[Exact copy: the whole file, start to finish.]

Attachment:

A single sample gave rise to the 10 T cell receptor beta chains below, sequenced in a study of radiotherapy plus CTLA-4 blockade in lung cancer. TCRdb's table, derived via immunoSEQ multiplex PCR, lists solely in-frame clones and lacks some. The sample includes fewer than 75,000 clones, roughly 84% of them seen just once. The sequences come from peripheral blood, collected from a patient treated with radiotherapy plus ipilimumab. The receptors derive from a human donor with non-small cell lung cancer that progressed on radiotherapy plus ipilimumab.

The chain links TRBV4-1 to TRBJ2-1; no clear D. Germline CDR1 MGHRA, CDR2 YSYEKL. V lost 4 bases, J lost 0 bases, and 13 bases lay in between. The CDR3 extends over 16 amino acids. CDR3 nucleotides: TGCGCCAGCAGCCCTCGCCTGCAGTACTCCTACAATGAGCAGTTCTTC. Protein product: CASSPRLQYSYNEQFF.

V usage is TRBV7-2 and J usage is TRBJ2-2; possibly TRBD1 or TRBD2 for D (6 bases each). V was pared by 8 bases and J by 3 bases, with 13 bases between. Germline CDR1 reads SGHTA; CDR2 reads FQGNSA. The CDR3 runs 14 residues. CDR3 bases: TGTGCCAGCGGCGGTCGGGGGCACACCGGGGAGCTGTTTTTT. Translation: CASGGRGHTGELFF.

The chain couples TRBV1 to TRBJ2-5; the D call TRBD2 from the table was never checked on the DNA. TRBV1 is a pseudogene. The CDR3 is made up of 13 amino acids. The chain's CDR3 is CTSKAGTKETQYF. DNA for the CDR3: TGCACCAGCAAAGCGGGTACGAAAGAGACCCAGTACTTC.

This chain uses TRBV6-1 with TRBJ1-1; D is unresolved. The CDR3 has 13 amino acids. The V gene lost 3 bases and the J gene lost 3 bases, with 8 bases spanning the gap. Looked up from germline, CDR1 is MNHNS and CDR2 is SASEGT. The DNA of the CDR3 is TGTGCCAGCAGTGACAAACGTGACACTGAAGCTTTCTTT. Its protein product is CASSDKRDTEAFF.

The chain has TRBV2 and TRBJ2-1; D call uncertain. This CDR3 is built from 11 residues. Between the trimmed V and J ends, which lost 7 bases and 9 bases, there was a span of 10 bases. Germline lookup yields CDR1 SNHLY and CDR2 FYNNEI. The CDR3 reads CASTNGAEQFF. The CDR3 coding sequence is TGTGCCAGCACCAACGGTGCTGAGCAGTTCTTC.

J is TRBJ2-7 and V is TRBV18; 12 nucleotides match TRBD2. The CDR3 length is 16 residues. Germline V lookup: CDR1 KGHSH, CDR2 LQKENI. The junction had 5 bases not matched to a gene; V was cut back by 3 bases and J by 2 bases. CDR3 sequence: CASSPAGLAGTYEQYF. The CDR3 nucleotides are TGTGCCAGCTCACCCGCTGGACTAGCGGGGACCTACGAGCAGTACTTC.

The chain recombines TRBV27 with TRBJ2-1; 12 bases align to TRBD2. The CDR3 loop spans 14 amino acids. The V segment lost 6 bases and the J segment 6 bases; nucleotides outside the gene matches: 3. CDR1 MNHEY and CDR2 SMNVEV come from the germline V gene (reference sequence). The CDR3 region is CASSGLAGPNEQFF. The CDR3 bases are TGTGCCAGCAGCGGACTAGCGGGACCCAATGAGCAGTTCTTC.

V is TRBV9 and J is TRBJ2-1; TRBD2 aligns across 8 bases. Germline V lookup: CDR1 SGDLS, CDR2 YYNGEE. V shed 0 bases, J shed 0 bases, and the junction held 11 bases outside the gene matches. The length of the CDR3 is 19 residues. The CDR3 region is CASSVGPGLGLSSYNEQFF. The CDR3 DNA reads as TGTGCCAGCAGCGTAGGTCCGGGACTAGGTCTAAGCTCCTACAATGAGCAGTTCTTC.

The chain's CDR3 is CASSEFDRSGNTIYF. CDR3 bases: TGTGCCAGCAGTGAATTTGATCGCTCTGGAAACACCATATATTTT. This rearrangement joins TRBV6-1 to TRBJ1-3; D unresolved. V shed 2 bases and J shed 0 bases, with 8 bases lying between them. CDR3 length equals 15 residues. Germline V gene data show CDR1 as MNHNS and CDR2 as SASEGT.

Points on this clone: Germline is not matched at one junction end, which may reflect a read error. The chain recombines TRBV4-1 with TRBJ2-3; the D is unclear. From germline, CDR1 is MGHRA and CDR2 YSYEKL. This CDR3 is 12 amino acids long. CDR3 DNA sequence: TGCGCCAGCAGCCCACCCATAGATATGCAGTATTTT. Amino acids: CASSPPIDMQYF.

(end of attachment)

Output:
A single sample gave rise to the 10 T cell receptor beta chains below, sequenced in a study of radiotherapy plus CTLA-4 blockade in lung cancer. TCRdb's table, derived via immunoSEQ multiplex PCR, lists solely in-frame clones and lacks some. The sample includes fewer than 75,000 clones, roughly 84% of them seen just once. The sequences come from peripheral blood, collected from a patient treated with radiotherapy plus ipilimumab. The receptors derive from a human donor with non-small cell lung cancer that progressed on radiotherapy plus ipilimumab.

The chain links TRBV4-1 to TRBJ2-1; no clear D. Germline CDR1 MGHRA, CDR2 YSYEKL. V lost 4 bases, J lost 0 bases, and 13 bases lay in between. The CDR3 extends over 16 amino acids. CDR3 nucleotides: TGCGCCAGCAGCCCTCGCCTGCAGTACTCCTACAATGAGCAGTTCTTC. Protein product: CASSPRLQYSYNEQFF.

V usage is TRBV7-2 and J usage is TRBJ2-2; possibly TRBD1 or TRBD2 for D (6 bases each). V was pared by 8 bases and J by 3 bases, with 13 bases between. Germline CDR1 reads SGHTA; CDR2 reads FQGNSA. The CDR3 runs 14 residues. CDR3 bases: TGTGCCAGCGGCGGTCGGGGGCACACCGGGGAGCTGTTTTTT. Translation: CASGGRGHTGELFF.

The chain couples TRBV1 to TRBJ2-5; the D call TRBD2 from the table was never checked on the DNA. TRBV1 is a pseudogene. The CDR3 is made up of 13 amino acids. The chain's CDR3 is CTSKAGTKETQYF. DNA for the CDR3: TGCACCAGCAAAGCGGGTACGAAAGAGACCCAGTACTTC.

This chain uses TRBV6-1 with TRBJ1-1; D is unresolved. The CDR3 has 13 amino acids. The V gene lost 3 bases and the J gene lost 3 bases, with 8 bases spanning the gap. Looked up from germline, CDR1 is MNHNS and CDR2 is SASEGT. The DNA of the CDR3 is TGTGCCAGCAGTGACAAACGTGACACTGAAGCTTTCTTT. Its protein product is CASSDKRDTEAFF.

The chain has TRBV2 and TRBJ2-1; D call uncertain. This CDR3 is built from 11 residues. Between the trimmed V and J ends, which lost 7 bases and 9 bases, there was a span of 10 bases. Germline lookup yields CDR1 SNHLY and CDR2 FYNNEI. The CDR3 reads CASTNGAEQFF. The CDR3 coding sequence is TGTGCCAGCACCAACGGTGCTGAGCAGTTCTTC.

J is TRBJ2-7 and V is TRBV18; 12 nucleotides match TRBD2. The CDR3 length is 16 residues. Germline V lookup: CDR1 KGHSH, CDR2 LQKENI. The junction had 5 bases not matched to a gene; V was cut back by 3 bases and J by 2 bases. CDR3 sequence: CASSPAGLAGTYEQYF. The CDR3 nucleotides are TGTGCCAGCTCACCCGCTGGACTAGCGGGGACCTACGAGCAGTACTTC.

The chain recombines TRBV27 with TRBJ2-1; 12 bases align to TRBD2. The CDR3 loop spans 14 amino acids. The V segment lost 6 bases and the J segment 6 bases; nucleotides outside the gene matches: 3. CDR1 MNHEY and CDR2 SMNVEV come from the germline V gene (reference sequence). The CDR3 region is CASSGLAGPNEQFF. The CDR3 bases are TGTGCCAGCAGCGGACTAGCGGGACCCAATGAGCAGTTCTTC.

V is TRBV9 and J is TRBJ2-1; TRBD2 aligns across 8 bases. Germline V lookup: CDR1 SGDLS, CDR2 YYNGEE. V shed 0 bases, J shed 0 bases, and the junction held 11 bases outside the gene matches. The length of the CDR3 is 19 residues. The CDR3 region is CASSVGPGLGLSSYNEQFF. The CDR3 DNA reads as TGTGCCAGCAGCGTAGGTCCGGGACTAGGTCTAAGCTCCTACAATGAGCAGTTCTTC.

The chain's CDR3 is CASSEFDRSGNTIYF. CDR3 bases: TGTGCCAGCAGTGAATTTGATCGCTCTGGAAACACCATATATTTT. This rearrangement joins TRBV6-1 to TRBJ1-3; D unresolved. V shed 2 bases and J shed 0 bases, with 8 bases lying between them. CDR3 length equals 15 residues. Germline V gene data show CDR1 as MNHNS and CDR2 as SASEGT.

Points on this clone: Germline is not matched at one junction end, which may reflect a read error. The chain recombines TRBV4-1 with TRBJ2-3; the D is unclear. From germline, CDR1 is MGHRA and CDR2 YSYEKL. This CDR3 is 12 amino acids long. CDR3 DNA sequence: TGCGCCAGCAGCCCACCCATAGATATGCAGTATTTT. Amino acids: CASSPPIDMQYF.